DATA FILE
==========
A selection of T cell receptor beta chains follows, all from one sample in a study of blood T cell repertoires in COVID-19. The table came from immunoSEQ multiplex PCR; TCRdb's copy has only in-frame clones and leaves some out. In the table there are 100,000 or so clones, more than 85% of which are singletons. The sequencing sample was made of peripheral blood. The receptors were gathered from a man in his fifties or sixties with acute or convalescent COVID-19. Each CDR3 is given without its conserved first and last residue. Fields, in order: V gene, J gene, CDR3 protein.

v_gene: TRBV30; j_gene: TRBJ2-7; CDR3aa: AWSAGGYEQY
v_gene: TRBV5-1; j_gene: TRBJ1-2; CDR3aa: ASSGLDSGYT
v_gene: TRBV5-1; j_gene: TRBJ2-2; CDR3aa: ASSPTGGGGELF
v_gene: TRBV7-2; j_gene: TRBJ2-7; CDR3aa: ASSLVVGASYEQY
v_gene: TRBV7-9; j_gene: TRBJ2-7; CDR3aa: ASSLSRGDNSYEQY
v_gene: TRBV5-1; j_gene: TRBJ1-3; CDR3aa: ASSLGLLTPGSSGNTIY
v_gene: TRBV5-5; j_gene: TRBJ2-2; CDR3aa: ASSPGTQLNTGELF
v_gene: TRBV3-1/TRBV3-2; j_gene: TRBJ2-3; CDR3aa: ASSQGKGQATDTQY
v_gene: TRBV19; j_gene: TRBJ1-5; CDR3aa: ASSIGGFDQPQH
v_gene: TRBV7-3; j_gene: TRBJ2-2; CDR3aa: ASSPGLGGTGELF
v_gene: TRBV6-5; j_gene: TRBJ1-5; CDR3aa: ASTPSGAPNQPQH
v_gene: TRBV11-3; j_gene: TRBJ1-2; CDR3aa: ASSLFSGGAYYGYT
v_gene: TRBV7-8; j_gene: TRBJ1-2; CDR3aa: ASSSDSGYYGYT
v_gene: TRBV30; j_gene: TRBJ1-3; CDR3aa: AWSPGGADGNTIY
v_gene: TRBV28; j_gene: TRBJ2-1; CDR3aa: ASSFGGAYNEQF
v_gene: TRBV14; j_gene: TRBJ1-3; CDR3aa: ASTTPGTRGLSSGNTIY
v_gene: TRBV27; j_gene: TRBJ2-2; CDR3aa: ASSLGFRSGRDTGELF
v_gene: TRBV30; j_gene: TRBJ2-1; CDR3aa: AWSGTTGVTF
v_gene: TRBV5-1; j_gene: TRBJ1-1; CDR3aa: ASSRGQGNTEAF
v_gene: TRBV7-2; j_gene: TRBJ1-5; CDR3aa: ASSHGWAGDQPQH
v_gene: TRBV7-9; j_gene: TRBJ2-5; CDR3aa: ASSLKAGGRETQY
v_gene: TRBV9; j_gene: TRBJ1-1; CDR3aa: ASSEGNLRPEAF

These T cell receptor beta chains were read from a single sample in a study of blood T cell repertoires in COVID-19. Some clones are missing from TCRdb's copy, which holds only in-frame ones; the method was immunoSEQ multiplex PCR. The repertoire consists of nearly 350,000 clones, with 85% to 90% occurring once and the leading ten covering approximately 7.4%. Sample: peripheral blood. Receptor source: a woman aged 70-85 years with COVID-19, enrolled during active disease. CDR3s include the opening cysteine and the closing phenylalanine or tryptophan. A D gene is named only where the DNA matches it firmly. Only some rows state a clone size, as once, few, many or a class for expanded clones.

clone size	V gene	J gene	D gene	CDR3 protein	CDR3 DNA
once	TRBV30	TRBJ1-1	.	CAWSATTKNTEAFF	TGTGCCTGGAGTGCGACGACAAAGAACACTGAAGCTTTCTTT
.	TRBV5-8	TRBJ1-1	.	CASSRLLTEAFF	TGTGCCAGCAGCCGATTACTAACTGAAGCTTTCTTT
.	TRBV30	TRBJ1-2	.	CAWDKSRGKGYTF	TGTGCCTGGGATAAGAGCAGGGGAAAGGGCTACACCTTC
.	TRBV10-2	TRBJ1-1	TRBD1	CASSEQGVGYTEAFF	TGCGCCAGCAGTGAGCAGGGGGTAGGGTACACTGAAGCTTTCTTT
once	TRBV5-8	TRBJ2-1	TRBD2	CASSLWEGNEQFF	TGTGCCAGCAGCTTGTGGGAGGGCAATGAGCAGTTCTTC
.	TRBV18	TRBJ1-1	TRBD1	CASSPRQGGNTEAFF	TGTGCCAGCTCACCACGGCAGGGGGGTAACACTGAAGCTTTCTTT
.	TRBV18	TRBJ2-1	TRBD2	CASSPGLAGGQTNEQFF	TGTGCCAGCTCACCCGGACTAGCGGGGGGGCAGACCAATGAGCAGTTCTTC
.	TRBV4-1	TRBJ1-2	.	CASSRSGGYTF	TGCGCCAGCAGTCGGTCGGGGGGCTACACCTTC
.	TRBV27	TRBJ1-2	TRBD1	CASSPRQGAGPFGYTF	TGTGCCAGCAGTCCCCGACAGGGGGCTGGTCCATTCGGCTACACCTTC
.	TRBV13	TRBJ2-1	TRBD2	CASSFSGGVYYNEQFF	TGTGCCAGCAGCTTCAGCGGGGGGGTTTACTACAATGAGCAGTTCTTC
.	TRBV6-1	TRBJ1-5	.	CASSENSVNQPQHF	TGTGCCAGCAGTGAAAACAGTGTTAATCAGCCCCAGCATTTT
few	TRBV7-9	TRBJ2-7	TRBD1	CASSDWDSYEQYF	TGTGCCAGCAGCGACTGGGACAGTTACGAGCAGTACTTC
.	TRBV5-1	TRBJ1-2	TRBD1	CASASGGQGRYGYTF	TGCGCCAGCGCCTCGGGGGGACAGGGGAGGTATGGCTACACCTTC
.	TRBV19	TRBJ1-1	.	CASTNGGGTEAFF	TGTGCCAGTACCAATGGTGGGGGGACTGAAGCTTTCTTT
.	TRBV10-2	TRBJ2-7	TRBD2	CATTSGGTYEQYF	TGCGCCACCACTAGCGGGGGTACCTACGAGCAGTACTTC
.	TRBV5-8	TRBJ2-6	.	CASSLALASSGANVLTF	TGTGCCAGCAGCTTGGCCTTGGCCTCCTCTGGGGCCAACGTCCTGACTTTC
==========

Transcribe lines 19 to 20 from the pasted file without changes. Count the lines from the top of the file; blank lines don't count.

v_gene: TRBV30; j_gene: TRBJ2-1; CDR3aa: AWSGTTGVTF
v_gene: TRBV5-1; j_gene: TRBJ1-1; CDR3aa: ASSRGQGNTEAF